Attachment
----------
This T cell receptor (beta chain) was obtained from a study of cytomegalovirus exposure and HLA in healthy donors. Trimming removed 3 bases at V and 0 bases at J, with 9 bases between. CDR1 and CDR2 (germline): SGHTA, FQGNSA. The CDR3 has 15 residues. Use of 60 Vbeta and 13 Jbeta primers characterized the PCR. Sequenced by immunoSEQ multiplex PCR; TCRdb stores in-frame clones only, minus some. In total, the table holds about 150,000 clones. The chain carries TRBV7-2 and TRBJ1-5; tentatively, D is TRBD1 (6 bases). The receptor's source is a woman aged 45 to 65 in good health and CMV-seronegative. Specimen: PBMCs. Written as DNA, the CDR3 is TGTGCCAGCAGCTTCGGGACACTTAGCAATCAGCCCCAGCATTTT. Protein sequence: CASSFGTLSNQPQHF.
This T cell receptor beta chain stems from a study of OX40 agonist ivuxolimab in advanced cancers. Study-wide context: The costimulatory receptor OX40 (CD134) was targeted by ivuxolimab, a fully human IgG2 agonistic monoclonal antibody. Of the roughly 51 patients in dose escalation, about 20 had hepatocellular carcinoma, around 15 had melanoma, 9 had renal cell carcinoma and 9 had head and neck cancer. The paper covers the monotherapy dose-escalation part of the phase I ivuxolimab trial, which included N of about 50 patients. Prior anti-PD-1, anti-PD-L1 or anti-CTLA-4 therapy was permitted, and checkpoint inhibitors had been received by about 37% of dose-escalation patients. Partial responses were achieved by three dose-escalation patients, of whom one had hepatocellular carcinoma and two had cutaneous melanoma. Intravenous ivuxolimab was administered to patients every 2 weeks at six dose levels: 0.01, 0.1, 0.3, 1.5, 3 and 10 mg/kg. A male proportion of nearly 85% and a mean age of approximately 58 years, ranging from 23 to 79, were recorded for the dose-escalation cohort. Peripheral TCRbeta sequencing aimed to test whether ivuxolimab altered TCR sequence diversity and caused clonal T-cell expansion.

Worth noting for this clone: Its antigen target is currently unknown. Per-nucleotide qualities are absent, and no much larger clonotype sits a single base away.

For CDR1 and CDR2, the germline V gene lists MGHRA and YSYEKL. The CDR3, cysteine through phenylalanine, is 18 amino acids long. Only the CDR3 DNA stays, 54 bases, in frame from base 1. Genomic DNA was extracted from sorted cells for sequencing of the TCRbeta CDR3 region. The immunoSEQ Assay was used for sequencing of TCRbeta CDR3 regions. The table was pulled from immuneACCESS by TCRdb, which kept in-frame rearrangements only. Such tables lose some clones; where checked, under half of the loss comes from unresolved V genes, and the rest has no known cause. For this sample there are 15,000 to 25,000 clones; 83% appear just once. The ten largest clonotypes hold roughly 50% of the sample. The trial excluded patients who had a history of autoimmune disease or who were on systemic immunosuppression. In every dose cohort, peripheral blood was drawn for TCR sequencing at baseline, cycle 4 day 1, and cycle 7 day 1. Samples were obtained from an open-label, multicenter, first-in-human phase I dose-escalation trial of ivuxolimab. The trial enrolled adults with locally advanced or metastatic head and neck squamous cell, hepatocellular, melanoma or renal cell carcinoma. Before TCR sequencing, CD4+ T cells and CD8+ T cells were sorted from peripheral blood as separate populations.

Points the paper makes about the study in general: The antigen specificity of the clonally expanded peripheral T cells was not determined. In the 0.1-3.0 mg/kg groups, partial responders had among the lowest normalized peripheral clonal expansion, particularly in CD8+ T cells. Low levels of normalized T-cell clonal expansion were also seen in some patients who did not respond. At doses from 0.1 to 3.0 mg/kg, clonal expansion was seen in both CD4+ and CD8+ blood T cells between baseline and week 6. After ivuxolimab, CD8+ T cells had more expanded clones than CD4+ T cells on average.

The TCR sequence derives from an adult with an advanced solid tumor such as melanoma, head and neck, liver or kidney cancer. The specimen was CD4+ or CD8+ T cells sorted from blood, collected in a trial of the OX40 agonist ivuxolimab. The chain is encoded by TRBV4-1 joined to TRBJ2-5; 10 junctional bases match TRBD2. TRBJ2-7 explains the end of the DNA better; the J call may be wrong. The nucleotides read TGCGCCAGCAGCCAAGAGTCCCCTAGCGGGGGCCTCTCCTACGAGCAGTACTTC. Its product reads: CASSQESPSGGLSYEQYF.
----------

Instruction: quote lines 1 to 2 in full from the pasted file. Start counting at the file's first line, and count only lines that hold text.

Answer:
This T cell receptor (beta chain) was obtained from a study of cytomegalovirus exposure and HLA in healthy donors. Trimming removed 3 bases at V and 0 bases at J, with 9 bases between. CDR1 and CDR2 (germline): SGHTA, FQGNSA. The CDR3 has 15 residues. Use of 60 Vbeta and 13 Jbeta primers characterized the PCR. Sequenced by immunoSEQ multiplex PCR; TCRdb stores in-frame clones only, minus some. In total, the table holds about 150,000 clones. The chain carries TRBV7-2 and TRBJ1-5; tentatively, D is TRBD1 (6 bases). The receptor's source is a woman aged 45 to 65 in good health and CMV-seronegative. Specimen: PBMCs. Written as DNA, the CDR3 is TGTGCCAGCAGCTTCGGGACACTTAGCAATCAGCCCCAGCATTTT. Protein sequence: CASSFGTLSNQPQHF.
This T cell receptor beta chain stems from a study of OX40 agonist ivuxolimab in advanced cancers. Study-wide context: The costimulatory receptor OX40 (CD134) was targeted by ivuxolimab, a fully human IgG2 agonistic monoclonal antibody. Of the roughly 51 patients in dose escalation, about 20 had hepatocellular carcinoma, around 15 had melanoma, 9 had renal cell carcinoma and 9 had head and neck cancer. The paper covers the monotherapy dose-escalation part of the phase I ivuxolimab trial, which included N of about 50 patients. Prior anti-PD-1, anti-PD-L1 or anti-CTLA-4 therapy was permitted, and checkpoint inhibitors had been received by about 37% of dose-escalation patients. Partial responses were achieved by three dose-escalation patients, of whom one had hepatocellular carcinoma and two had cutaneous melanoma. Intravenous ivuxolimab was administered to patients every 2 weeks at six dose levels: 0.01, 0.1, 0.3, 1.5, 3 and 10 mg/kg. A male proportion of nearly 85% and a mean age of approximately 58 years, ranging from 23 to 79, were recorded for the dose-escalation cohort. Peripheral TCRbeta sequencing aimed to test whether ivuxolimab altered TCR sequence diversity and caused clonal T-cell expansion.